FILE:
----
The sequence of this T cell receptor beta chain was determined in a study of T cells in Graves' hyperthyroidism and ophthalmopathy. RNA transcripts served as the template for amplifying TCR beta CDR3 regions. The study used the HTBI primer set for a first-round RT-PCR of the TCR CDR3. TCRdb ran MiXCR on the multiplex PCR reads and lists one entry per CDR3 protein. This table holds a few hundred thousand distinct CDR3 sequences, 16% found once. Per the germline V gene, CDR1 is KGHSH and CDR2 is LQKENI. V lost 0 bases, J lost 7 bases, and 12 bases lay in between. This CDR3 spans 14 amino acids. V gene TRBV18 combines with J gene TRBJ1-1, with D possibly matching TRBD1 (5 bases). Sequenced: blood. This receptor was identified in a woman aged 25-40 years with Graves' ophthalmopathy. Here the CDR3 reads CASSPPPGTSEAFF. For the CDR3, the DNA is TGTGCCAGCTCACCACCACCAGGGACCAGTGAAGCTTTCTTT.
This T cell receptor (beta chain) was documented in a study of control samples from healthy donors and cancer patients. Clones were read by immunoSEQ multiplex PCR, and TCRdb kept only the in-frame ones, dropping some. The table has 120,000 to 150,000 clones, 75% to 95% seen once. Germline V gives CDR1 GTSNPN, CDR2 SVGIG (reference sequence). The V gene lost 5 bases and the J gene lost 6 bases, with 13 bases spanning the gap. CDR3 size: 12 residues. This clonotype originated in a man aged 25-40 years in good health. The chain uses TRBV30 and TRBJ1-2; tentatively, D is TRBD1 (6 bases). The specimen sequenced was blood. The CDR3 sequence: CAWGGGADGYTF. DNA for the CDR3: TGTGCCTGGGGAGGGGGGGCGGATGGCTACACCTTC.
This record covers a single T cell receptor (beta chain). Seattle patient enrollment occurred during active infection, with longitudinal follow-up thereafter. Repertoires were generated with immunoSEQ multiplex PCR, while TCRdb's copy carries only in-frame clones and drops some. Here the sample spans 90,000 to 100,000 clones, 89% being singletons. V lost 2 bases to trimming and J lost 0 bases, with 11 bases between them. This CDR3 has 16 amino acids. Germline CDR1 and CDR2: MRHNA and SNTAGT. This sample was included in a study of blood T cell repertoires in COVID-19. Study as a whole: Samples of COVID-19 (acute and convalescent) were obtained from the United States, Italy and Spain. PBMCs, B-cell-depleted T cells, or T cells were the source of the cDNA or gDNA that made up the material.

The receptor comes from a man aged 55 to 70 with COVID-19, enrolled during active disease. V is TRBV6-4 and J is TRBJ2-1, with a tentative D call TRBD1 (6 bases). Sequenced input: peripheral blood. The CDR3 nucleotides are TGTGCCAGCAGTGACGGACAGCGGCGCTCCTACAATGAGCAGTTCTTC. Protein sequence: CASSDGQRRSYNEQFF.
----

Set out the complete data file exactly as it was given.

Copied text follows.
The sequence of this T cell receptor beta chain was determined in a study of T cells in Graves' hyperthyroidism and ophthalmopathy. RNA transcripts served as the template for amplifying TCR beta CDR3 regions. The study used the HTBI primer set for a first-round RT-PCR of the TCR CDR3. TCRdb ran MiXCR on the multiplex PCR reads and lists one entry per CDR3 protein. This table holds a few hundred thousand distinct CDR3 sequences, 16% found once. Per the germline V gene, CDR1 is KGHSH and CDR2 is LQKENI. V lost 0 bases, J lost 7 bases, and 12 bases lay in between. This CDR3 spans 14 amino acids. V gene TRBV18 combines with J gene TRBJ1-1, with D possibly matching TRBD1 (5 bases). Sequenced: blood. This receptor was identified in a woman aged 25-40 years with Graves' ophthalmopathy. Here the CDR3 reads CASSPPPGTSEAFF. For the CDR3, the DNA is TGTGCCAGCTCACCACCACCAGGGACCAGTGAAGCTTTCTTT.
This T cell receptor (beta chain) was documented in a study of control samples from healthy donors and cancer patients. Clones were read by immunoSEQ multiplex PCR, and TCRdb kept only the in-frame ones, dropping some. The table has 120,000 to 150,000 clones, 75% to 95% seen once. Germline V gives CDR1 GTSNPN, CDR2 SVGIG (reference sequence). The V gene lost 5 bases and the J gene lost 6 bases, with 13 bases spanning the gap. CDR3 size: 12 residues. This clonotype originated in a man aged 25-40 years in good health. The chain uses TRBV30 and TRBJ1-2; tentatively, D is TRBD1 (6 bases). The specimen sequenced was blood. The CDR3 sequence: CAWGGGADGYTF. DNA for the CDR3: TGTGCCTGGGGAGGGGGGGCGGATGGCTACACCTTC.
This record covers a single T cell receptor (beta chain). Seattle patient enrollment occurred during active infection, with longitudinal follow-up thereafter. Repertoires were generated with immunoSEQ multiplex PCR, while TCRdb's copy carries only in-frame clones and drops some. Here the sample spans 90,000 to 100,000 clones, 89% being singletons. V lost 2 bases to trimming and J lost 0 bases, with 11 bases between them. This CDR3 has 16 amino acids. Germline CDR1 and CDR2: MRHNA and SNTAGT. This sample was included in a study of blood T cell repertoires in COVID-19. Study as a whole: Samples of COVID-19 (acute and convalescent) were obtained from the United States, Italy and Spain. PBMCs, B-cell-depleted T cells, or T cells were the source of the cDNA or gDNA that made up the material.

The receptor comes from a man aged 55 to 70 with COVID-19, enrolled during active disease. V is TRBV6-4 and J is TRBJ2-1, with a tentative D call TRBD1 (6 bases). Sequenced input: peripheral blood. The CDR3 nucleotides are TGTGCCAGCAGTGACGGACAGCGGCGCTCCTACAATGAGCAGTTCTTC. Protein sequence: CASSDGQRRSYNEQFF.